My builds of this have gone from 27.5+ with 130 fork and 11 speed drivetrain, to 29 single speed rigid carbon fork, to full bikepacking rig currently. It has impressed me in every one of those configurations, there's really very little this frame can't do well. It would be an excellent monstercross rig, some narrower 29 wheels and fast rolling tires, maybe a stepcast 34 for the XC version.
The updated Esker version checks a lot of boxes and adds a couple things I wish mine had (threaded BB, downtube braze-ons, triple mount bosses). Same excellent modular dropouts.
I'm thinking of running ~25mm rims with ~2.2x29 inch tires, maybe bigger for bike packing. I was thinking of putting a budget friendly 120-130mm fork on there and running the funky Satori Durham bars.
Thanks a ton!
I swap the headset cups, seat stays, shock, and fork on my Guerrilla Gravity every time I travel to somewhere worthy of a big bike. I go from 120/120 to 160/150 in maybe 45 minutes and I have a completely different bike. It wasn't that expensive, and it's not that big of a hassle. Perfect for people that love to mess with their bike, and hardly a gimmick!
I'm glad Esker dropped a more modern bike though. The Elkat was on my short list, but the geo was pretty outdated. Good looking bikes!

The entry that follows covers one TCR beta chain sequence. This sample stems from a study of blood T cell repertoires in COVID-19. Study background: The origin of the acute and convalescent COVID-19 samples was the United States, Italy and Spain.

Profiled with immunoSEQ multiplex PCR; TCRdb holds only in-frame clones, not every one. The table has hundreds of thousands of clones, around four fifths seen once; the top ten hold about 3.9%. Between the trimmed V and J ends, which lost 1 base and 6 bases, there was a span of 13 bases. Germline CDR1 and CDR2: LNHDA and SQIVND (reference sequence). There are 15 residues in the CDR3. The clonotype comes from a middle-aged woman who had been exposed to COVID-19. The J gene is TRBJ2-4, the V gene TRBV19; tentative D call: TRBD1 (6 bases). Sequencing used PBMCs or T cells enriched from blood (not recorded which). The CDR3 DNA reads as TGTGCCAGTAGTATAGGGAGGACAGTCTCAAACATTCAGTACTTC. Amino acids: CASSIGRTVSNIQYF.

Different companies use different branding and move their horst link to different spots, up or down or different places on the chainstay along with using all kinds of different pivot and link styles, shock actuation, etc. But we still consider them all horst links. We don't say hey that's a horst link 7, and that's a horst link 82...
I have +100kg geared up and I’m a pretty fast and aggressive rider, tho.
Nevertheless, nice bike.
Didn’t see this. Looks like a proper solution ????
Or does it mean that it comes as an entire mountain bike, with bottle holders, pedals and a spare tube?
Way to treat your dealer network....
Frame chips from rocks
Creaking lower link
Difficulty mounting the bash guard
They look the same so they must have the same feeling, damn, I thought this whole bike engineering thing had meaning, now I’m confused.
Levy will love it because he can easily fit a 2.2 XC race tire with hard compound and be super sketch on all corners.
Some folks like short chainstays. If you don't, buy another bike. I personally like the geo.
I actually pointed out what it should be good at and who would like it. If you took negativity from that, that's your issue.